The "Bedhead Bob" Is the Effortless Way to do Short Hair

It's a cool as it sounds.

Jenna Ortega with a bedhead bob haircut


When Meg Ryan debuted her instantly iconic Sally Hershberger shag cut in 1996, she changed the bob game forever. It was short and sweet but not precious, as though she’d been out partying all night and ran her hands through her hair before heading out for the day. The bedhead look instantly caught on, with everyone trying to nail that effortlessly undone, chic chop a la Kathleen Kelly herself.

While the late 2010s and early 2020s have been all about more voluminous, bombshell blowouts and super sleek styles, the bedhead bob is back again and ready to let loose and have a little fun. Ahead, everything you need to know about the trend that's about to be everywhere.

Meg Ryan in the '90s with a bedhead bob

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The Trend

The bedhead bob ebbs and flows in popularity; in the ‘90s, it was Ryan and her signature shag, which transformed into the early ‘00s Britney Spears and her tousled chop (my teenage obsession) before evolving into the undone shaggy lob popular in the mid-2010s. Sleeker styles then took precedence, but stars like Maya Hawke and Daisy Jones and the Six star Suki Waterhouse have been feeling the more free-spirited, undone vibes of the behead bob and bringing it back into the spotlight where it belongs.

Maya Hawke with a bedhead bob haircut

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“I think this trend will keep resurfacing because it’s a classic style we can never get enough of,” says Liz Rexroat, Davines artist and color and extension specialist at Bomane Salon in Beverly Hills. “Effortless hair has been on trend for the last five years, but we have primarily seen it in longer hair.” Rexroat attributes the bedhead bob’s comeback to a craving for bold change. “Move over long hair, don’t care! The bedhead bob is sexy and versatile and can be customized to fit your face.”

How does the bedhead bob differ from the blunt cut bob, the lob, the Italian bob and all the rest of its short style cousins? “A traditional bob is going to be very heavy with little to no texture, but when cutting this effortless style, you need to work more with the natural texture [of the hair],” explains Rexroat. “For example, if a client has fine hair that has little to no texture, I am going to have to create more layers and texture while maintaining that full outline [of the bob.]”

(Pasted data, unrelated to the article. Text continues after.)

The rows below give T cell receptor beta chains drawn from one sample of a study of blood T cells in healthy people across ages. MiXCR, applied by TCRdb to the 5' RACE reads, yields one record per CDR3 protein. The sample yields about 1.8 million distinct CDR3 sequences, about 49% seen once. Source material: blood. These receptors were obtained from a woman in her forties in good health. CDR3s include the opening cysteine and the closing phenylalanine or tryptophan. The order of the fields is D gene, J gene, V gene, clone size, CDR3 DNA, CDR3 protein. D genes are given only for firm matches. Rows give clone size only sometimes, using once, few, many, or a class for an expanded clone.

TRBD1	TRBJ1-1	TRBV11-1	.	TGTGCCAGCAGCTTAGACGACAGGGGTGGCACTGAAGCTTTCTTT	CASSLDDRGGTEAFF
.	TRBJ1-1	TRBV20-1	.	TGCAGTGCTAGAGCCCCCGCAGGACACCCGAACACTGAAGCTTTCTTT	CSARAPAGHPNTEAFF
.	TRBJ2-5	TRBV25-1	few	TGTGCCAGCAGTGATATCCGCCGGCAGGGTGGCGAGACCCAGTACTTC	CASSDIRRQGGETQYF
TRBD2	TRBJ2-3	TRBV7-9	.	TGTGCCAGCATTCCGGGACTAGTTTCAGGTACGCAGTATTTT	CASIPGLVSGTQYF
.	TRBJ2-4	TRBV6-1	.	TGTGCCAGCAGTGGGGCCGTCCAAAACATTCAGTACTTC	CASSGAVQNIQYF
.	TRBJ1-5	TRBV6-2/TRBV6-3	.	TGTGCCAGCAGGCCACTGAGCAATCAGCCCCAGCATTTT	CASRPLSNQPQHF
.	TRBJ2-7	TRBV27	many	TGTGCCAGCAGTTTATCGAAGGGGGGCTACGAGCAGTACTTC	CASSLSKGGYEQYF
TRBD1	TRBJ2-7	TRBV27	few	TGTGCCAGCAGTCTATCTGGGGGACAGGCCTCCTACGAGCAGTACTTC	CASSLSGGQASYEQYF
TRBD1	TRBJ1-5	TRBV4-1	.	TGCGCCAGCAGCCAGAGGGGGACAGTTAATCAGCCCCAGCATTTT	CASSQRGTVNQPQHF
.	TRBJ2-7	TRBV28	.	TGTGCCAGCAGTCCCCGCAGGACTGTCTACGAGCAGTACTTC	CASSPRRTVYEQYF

How to Get a Bedhead Bob

Rexroat recommends having a quick consultation with your stylist before any chopping happens, including how you’re realistically going to be styling your hair on a daily basis. The bedhead bob can work on many hair types, but it’s best for those with some natural wave or texture; fine or straight hair types will need more layers or extra styling for that fashionably rumpled vibe. If you have fine hair and hate fussing with hot tools and styling creams, this most likely isn’t the bob for you.

The bedhead bob depends on strategically placed, precise layers—not too many, or your hair will look choppy, but not too few or your bob will fall flat.

“If you have finer hair with zero to very little texture to your hair, you're going to want to add longer layers to give you movement without removing much-needed weight,” she explains. “If you have medium to thick hair with little or medium texture, you want to add more ‘invisible layers’ to create movement.”

If you have thick, coarse hair with natural texture, Rexroat advises adding under layers to remove bulk. “[Under layers] remove weight from the back of the neck where a lot of the bulk of your hair lives, then add more surface layers with texture. This will give you the ability to work with your natural texture without the weight.”

How to Style a Beadhead Bob

Unless you have magical unicorn hair, you probably won’t actually roll out of bed with perfectly done-undone waves and bends. While styling will vary depending on your natural texture, Rexroat recommends spritzing Davines' This is an Invisible No Gas Spray ($39) on individual sections before using a hot tool for a longer lasting style, then finishing with a cream and texture spray to lock in that lived-in texture and movement.

“Once you have established the texture in the hair, you’re going to want to give your hair a little grit and piecey-ness while maintaining the shine,” she explains. Flip your head over and work in a bit of Davines This is a Medium Hold Pliable Paste ($32) from the mid-shafts to ends, then add a salt spray or a texturizing spray. Then throw a trench coat over your cutest PJs and go save your children’s bookstore. Or, you know, go grab coffee.

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